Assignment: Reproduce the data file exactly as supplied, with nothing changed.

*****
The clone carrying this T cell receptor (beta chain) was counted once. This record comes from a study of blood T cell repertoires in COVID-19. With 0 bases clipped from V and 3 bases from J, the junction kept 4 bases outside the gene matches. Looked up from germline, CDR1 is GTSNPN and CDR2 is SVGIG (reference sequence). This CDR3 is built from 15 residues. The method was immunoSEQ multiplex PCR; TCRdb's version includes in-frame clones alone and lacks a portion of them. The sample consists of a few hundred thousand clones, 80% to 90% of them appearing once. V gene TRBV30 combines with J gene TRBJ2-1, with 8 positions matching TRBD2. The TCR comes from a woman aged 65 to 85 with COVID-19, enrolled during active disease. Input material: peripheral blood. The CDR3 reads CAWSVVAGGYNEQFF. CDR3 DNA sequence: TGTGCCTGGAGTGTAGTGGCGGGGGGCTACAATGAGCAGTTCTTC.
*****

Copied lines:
The clone carrying this T cell receptor (beta chain) was counted once. This record comes from a study of blood T cell repertoires in COVID-19. With 0 bases clipped from V and 3 bases from J, the junction kept 4 bases outside the gene matches. Looked up from germline, CDR1 is GTSNPN and CDR2 is SVGIG (reference sequence). This CDR3 is built from 15 residues. The method was immunoSEQ multiplex PCR; TCRdb's version includes in-frame clones alone and lacks a portion of them. The sample consists of a few hundred thousand clones, 80% to 90% of them appearing once. V gene TRBV30 combines with J gene TRBJ2-1, with 8 positions matching TRBD2. The TCR comes from a woman aged 65 to 85 with COVID-19, enrolled during active disease. Input material: peripheral blood. The CDR3 reads CAWSVVAGGYNEQFF. CDR3 DNA sequence: TGTGCCTGGAGTGTAGTGGCGGGGGGCTACAATGAGCAGTTCTTC.